Samsung Galaxy Tab S6 Lite price and availability
- Available in Wi-Fi or LTE, 64GB or 128GB
- Availability greatly depends on region
- Starts at $349 / £349 / AU$649
The Samsung Galaxy Tab S6 Lite availability is a little confusing, and it depends quite a bit on where you are. In the US the tablet isn’t available at the time of writing, but we know it’ll be released for $349 for its Wi-Fi only version, and it’s likely an LTE version will be released too. According to Samsung the device will be released ‘Q2’ of this year, which means it should be available by the end of June.
In the UK the tablet is already available, priced at £349 for the Wi-Fi-only model, or £399 if you want LTE connectivity too. Both of these prices are for 64GB storage models, which is the only version available in the UK, while in Australia only 128GB slates are available, at AU$649 for Wi-Fi-only and AU$799 with Wi-Fi plus an LTE connection.
In the regions where it’s available, the Samsung Galaxy Tab S6 Lite can be easily bought on the Samsung website or Amazon, as well as from certain carriers in each region for the LTE version. Some retailers offer the tablet’s ‘Book Cover’ folio case free when you buy the device, so it’s worth shopping around.
- Robust design
- USB-C and 3.5mm headphone jack
- No compartment for S Pen stylus
The Samsung Galaxy Tab S6 Lite has a glass front with a metal frame and rear, and these materials make it feel hardy, as though it could survive being dropped a few times.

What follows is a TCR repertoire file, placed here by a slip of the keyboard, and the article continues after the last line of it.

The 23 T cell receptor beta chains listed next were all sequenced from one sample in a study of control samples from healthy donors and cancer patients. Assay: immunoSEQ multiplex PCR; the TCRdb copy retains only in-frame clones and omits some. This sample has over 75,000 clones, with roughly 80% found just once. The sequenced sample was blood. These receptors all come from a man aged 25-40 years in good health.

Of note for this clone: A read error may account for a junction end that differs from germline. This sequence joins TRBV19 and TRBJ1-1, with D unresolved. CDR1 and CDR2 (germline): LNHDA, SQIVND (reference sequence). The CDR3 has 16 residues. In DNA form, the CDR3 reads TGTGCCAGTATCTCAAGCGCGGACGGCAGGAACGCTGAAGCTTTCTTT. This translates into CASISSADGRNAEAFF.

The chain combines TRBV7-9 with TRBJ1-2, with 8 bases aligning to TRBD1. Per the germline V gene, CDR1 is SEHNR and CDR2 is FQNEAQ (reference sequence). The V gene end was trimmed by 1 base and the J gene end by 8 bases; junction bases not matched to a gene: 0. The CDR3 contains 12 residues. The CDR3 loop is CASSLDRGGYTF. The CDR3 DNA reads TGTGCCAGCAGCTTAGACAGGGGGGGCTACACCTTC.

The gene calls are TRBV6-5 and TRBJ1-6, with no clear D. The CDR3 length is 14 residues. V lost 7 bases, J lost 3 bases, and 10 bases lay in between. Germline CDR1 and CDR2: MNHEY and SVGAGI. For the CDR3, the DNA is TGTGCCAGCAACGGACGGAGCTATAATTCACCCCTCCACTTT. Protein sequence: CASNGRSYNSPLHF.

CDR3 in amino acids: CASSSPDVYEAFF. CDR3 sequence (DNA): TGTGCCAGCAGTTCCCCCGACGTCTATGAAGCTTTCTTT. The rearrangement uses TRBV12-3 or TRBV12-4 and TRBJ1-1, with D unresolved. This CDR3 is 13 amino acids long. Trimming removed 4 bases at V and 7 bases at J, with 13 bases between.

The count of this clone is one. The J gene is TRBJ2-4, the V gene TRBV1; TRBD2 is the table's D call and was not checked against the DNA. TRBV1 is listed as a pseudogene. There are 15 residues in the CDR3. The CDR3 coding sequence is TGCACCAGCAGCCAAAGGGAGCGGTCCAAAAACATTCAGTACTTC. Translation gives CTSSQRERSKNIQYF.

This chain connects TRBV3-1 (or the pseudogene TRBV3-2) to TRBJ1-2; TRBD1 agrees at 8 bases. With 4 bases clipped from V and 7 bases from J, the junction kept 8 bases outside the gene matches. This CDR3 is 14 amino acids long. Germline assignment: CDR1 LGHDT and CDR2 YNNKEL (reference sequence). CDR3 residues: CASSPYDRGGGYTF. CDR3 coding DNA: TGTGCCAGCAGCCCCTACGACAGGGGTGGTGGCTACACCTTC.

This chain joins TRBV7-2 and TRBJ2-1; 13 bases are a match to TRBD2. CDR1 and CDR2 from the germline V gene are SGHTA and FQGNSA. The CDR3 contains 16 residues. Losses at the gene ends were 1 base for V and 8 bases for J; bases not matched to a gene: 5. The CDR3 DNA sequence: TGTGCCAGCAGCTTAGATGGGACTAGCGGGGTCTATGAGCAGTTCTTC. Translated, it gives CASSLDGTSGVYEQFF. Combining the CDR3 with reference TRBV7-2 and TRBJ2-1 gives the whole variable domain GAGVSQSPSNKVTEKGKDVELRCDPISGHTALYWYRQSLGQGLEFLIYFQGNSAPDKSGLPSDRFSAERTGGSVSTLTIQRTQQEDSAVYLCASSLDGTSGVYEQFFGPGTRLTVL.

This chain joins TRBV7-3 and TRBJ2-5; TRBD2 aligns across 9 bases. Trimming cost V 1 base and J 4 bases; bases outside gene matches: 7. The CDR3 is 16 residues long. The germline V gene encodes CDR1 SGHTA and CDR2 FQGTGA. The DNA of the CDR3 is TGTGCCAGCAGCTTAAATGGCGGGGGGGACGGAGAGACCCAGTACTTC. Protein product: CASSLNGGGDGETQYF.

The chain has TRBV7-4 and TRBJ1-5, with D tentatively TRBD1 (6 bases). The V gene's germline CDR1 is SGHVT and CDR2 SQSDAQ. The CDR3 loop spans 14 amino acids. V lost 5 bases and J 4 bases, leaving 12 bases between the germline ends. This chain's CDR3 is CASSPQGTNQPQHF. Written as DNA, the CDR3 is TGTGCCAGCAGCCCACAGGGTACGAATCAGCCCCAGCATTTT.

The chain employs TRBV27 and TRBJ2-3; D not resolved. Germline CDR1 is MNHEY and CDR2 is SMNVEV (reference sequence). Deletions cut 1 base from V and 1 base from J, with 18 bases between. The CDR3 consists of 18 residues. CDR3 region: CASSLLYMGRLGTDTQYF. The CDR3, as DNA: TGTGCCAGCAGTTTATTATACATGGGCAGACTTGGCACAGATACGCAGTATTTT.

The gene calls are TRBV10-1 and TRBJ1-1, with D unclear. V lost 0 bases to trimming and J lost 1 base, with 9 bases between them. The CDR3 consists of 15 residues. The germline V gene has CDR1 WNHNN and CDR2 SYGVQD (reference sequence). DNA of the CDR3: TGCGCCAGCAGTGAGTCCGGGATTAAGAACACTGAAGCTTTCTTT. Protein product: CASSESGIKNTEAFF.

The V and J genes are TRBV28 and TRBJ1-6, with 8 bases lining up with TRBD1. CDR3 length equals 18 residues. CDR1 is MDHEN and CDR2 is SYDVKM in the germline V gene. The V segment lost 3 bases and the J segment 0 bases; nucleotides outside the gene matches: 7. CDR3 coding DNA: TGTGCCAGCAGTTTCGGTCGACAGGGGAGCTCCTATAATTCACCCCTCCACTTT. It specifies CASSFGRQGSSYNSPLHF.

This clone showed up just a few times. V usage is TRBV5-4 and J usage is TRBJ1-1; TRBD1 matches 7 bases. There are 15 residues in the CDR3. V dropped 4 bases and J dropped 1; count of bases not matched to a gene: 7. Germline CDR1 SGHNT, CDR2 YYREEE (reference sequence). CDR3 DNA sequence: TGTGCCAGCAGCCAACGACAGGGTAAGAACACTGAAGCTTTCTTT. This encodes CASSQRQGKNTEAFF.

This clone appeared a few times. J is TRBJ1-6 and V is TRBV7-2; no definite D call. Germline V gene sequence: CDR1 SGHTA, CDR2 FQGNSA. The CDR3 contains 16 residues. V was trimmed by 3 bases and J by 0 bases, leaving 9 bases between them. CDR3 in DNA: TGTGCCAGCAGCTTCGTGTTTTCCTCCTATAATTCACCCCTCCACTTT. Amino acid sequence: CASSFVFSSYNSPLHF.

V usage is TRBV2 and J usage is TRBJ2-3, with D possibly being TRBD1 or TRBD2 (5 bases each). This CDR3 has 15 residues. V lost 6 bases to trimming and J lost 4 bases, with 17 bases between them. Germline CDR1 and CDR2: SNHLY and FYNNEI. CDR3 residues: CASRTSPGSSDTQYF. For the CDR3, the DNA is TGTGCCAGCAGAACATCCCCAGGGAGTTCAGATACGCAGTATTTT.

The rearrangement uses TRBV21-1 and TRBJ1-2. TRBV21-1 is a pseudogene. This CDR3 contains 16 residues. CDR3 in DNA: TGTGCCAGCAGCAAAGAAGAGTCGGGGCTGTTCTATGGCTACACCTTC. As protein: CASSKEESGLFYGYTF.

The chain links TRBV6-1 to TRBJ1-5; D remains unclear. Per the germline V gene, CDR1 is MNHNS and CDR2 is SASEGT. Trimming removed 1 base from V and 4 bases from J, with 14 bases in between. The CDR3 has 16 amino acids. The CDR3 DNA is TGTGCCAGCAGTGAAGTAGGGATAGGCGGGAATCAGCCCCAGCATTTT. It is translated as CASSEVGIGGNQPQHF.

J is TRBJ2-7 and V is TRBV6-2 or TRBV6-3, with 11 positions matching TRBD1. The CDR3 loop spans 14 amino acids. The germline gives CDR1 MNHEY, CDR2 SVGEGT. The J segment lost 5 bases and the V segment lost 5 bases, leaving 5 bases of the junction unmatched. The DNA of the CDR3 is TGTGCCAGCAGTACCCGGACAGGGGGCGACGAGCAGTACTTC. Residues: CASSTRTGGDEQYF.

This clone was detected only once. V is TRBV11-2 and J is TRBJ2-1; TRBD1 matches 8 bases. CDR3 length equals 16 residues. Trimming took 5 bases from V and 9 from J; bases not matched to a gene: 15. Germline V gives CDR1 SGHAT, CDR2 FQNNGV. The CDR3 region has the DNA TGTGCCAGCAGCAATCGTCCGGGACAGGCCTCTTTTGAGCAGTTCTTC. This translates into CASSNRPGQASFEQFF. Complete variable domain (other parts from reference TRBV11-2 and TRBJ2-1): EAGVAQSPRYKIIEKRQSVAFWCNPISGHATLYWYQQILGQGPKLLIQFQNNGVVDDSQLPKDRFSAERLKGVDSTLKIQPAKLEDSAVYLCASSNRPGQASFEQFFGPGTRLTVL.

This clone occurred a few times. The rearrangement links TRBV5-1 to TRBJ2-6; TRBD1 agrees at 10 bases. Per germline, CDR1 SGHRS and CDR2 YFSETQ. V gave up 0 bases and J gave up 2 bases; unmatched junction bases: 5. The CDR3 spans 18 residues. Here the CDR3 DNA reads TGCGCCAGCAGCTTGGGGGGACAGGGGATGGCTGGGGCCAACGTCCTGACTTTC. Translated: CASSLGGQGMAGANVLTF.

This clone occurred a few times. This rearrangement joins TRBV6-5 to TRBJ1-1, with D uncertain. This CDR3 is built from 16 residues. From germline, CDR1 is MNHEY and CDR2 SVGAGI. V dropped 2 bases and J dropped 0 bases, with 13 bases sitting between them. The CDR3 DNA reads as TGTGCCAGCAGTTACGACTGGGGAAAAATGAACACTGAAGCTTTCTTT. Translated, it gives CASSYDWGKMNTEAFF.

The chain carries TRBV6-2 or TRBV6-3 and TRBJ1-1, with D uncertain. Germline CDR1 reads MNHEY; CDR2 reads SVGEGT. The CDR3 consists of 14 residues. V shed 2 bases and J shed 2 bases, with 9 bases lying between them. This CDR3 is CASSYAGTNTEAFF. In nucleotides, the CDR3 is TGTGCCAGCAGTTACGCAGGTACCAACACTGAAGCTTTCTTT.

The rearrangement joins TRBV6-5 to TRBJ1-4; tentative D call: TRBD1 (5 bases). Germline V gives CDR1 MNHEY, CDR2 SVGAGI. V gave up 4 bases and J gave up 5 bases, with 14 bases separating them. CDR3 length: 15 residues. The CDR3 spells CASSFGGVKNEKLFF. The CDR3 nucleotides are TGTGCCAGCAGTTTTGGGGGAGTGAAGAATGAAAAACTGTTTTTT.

The choice of materials does mean the device is a little heavy though, at 467g – for reference that’s at least twice as heavy as most smartphones. With dimensions of 244.5 x 154.3 x 7mm it’s a fairly average size given its screen diameter, and it’s certainly not laptop-sized – in fact we actually managed to fit the tablet into large pockets on certain items of clothing.
A design feature that may please some is that the bezel which surrounds the screen is pretty slim, compared to those on iPads and Galaxy Tab A slates. The low screen-to-body ratio means the device has a good-size screen without feeling overly large in the hand.
The back of the Galaxy Tab S6 Lite houses the rear camera in the top-left corner (if you’re holding the device in portrait orientation). There’s a 3.5mm headphone jack on the top of the device, a power button and volume rocker on the right edge, and a USB-C port on the bottom edge.
Not all affordable tablets have USB-C ports, as some have micro USB, which is slower for data transfer and charging, so we’re happy to see the inclusion of it here. The audio jack will also please many users of wired headphones.
The Tab S6 Lite comes in Oxford Gray, Angora Blue or Chiffon Rose colors, although not all different colors are available in every region. Our review model was Oxford Gray, as pictured.
The Samsung Galaxy Tab S6 Lite comes with the S Pen stylus in the box, which is a useful addition for drawing, sketching and taking notes. Unlike the full-fat Galaxy Tab S6 there’s no there’s no slot in the body for stowing the stylus, so you have to perch it on the right edge magnetically, although if you get the Book Cover (which we tested the tablet alongside, as you can see in the images), this has a compartment for it.